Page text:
example: Baldellia, Alisma

4 (i)
example: Sinapis

5 (i)
example: Polemonium

Petal / Tepal number: (i)Number of petal leaves (inner perianth leaves, usually coloured).4 (i)
example: Galium

5 (i)
example: Potentilla

Petal / Tepal fusion: (i)To which degree are the petal leaves connected? Petals sympetalous.fused (i)petal leaves united, only tips are free (gamopetalous, sympetalous)
example: Linnaea, Adenophora, Stellera

Stamen number: (i)Attention: We ask for the reproductive organs of the flower dispersing pollen. Count only fully fertile stamens, not staminodia (e.g. Parnassia).4 (i)Extremely rare, may be absent
example: Plantago

5 (i)
example: Peucedanum

Style number: (i)Portion of the pistil connecting the stigma to the ovary.1
Stigma number per style: (i)Number of stigmas per style.1 (i)One stigma, sessile or with a developed style
2 (i)Two stigmas, resulting from two fused carpels with or without developed style
Ovary position: (i)For entirely or partly fused carpels, describe their position in relation to the insertion point of perianth leaves (best done by doing a longitudinal section of a flower).superior (hypogynous) (i)Base of carpels attached above insertion point of perianth leaves, carpels free or fused
example: Delphinium, Anemone

Sex: (i)Distribution of male and female organs among flowers, only most commonly cases.bisexual, hermaphrodite (i)All or nearly all flowers of a plant with male and female parts
example: Haplophyllum, Chenopodium

Inflorescence (i)flowering part of a plant, describes the arrangement of the flowers on the flowering axis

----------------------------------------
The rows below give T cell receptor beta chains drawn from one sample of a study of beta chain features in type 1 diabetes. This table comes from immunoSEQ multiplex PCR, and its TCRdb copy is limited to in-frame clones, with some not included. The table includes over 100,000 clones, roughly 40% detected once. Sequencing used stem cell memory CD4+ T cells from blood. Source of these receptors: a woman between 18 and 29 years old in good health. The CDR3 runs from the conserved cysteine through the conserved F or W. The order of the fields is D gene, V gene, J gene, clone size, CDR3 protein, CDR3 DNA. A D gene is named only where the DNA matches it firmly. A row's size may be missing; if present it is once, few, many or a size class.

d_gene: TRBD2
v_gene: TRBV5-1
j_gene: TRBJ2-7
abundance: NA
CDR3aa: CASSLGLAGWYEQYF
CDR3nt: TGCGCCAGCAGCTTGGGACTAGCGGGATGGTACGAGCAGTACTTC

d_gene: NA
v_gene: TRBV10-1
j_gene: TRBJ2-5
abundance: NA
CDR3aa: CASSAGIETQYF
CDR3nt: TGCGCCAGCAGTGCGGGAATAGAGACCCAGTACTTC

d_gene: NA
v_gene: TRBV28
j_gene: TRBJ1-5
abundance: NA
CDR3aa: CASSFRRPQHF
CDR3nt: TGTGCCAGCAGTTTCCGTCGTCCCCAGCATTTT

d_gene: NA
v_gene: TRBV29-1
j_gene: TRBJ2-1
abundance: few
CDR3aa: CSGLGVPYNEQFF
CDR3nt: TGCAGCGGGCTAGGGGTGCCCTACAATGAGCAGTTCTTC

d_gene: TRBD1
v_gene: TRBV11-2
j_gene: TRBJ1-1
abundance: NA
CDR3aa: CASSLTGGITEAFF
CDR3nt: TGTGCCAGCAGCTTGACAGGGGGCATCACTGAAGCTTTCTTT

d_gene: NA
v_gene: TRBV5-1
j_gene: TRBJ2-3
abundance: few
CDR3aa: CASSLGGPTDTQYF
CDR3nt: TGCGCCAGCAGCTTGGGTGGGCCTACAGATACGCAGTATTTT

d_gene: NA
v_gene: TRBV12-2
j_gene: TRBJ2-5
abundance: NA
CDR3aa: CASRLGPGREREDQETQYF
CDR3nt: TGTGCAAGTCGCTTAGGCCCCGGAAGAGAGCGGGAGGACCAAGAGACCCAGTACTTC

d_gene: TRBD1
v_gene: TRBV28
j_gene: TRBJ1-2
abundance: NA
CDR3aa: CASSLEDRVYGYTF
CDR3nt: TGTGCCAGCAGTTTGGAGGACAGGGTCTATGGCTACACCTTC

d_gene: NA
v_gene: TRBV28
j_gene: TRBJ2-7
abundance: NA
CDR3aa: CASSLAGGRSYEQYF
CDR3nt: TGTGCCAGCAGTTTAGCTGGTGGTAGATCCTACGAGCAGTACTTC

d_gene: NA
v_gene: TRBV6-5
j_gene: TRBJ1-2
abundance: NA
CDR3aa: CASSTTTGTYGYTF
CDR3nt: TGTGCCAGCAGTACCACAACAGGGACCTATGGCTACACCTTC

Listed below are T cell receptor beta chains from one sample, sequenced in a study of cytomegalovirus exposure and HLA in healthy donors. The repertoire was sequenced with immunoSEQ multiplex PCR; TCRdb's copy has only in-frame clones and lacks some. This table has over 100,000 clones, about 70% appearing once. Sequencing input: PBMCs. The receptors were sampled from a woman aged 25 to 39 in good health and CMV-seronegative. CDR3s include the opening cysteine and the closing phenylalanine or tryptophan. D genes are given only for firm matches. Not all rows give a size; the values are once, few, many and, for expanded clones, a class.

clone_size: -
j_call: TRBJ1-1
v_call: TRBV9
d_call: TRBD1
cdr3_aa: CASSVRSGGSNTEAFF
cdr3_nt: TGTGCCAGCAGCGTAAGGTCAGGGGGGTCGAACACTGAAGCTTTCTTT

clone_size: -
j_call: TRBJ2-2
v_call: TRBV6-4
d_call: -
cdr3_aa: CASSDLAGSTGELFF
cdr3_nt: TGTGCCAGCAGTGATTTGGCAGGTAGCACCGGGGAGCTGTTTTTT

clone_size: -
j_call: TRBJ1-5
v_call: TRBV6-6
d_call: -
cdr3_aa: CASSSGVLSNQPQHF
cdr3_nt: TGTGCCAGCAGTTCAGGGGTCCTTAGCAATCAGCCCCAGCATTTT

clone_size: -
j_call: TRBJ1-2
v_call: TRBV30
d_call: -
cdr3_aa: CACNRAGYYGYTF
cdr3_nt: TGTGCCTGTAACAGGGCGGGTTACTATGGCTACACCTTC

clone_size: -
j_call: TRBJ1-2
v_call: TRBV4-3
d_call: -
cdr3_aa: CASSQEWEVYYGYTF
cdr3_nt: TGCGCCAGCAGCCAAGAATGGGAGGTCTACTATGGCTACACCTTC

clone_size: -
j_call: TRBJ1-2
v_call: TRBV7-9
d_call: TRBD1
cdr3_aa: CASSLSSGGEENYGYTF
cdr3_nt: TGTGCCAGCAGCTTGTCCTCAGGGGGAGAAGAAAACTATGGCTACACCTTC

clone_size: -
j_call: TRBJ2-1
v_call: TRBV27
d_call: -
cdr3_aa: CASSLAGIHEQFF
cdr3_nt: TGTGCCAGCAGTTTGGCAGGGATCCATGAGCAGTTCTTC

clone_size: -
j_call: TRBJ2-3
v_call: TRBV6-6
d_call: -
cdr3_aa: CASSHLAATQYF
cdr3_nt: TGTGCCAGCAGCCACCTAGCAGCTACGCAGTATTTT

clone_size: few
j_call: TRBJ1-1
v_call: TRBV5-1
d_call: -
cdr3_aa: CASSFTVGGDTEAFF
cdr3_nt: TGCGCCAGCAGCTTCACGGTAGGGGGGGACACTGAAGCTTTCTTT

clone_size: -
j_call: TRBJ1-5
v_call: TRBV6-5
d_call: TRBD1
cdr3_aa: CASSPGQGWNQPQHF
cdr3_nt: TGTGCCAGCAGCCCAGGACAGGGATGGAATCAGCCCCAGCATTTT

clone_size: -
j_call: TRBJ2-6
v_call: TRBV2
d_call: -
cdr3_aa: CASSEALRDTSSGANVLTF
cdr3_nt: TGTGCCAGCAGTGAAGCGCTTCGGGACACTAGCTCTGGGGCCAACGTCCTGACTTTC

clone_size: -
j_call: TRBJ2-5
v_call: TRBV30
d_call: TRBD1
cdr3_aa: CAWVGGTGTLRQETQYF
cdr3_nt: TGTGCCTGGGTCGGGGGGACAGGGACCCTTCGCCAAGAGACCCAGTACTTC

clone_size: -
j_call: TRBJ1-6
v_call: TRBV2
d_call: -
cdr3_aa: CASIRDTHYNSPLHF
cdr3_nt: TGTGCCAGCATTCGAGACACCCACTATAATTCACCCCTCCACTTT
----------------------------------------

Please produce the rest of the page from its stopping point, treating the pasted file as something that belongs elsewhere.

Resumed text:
Inflorescence: (i)Structure of the inflorescence.Flowers in inflorescence (i)No solitary flowers
Appearance: (i)Outer look of the inflorescence.terminal (i)Inflorescence is the highest point of the plant and may consist of a single flower only
example: Cypripedium, Rhaponticum, Ligularia sibirica, Echinops

Inflorescence type: (i)Types of inflorescence. Attention: We here ask for the botanical nomenclature of inflorescences, which is sufficiently complicated. Tick only, if you are certain, or tick all inflorescence types that appear similar of these of the plant in question.spike (spadix) (i)All flowers sessile and crowded along a main axis, there may be several spikes on a shoot; sometimes axis thickened (spadix)
example: Plantago, Carex vesicaria, Vicia, Typha (spadix)

raceme (i)Stalked flowers arranged along a simple main axis, often one by one in the axils of leaves, maturing from bottom upwards
example: Aconitum barbatum

Fruit (i)the seed bearing organ, with or without adnate parts; a ripened ovary and any other structures which are attached and ripen with it. Aggregate fruits are handled like simple fruits for determination.
Consistency: (i)Fleshy fruits or dry fruits, see dispersal adaptations for further classification.dry (i)With a dry outer shell, no fleshy parts, but seed (embryo) could be edible
Type of fruit: (i)Common fruit types (including pseudocarp).Solitary fruits (i)
capsule (i)Dry dehiscent fruit, releasing seeds by slits or holes.
example: Poppy, most Caryophyllaceae, Cerastium, a lot of Scrophulariaceae, Iris (oppened capsule looks like Delphinium), Zygophyllum - it is a very common fruit type

Dehiscent fruits (i)Fruits open along a longitudinale line (except silicula)
Root / shoot below ground (i)plant part below ground (in most cases), including below ground shoots, without leaves
Root type: (i)Organisation of the roots.allorhizous (i)Plant with a conspicuous tap root, one larger tap root with side roots
example: Dicotyledonae
inherited by class: allorhizous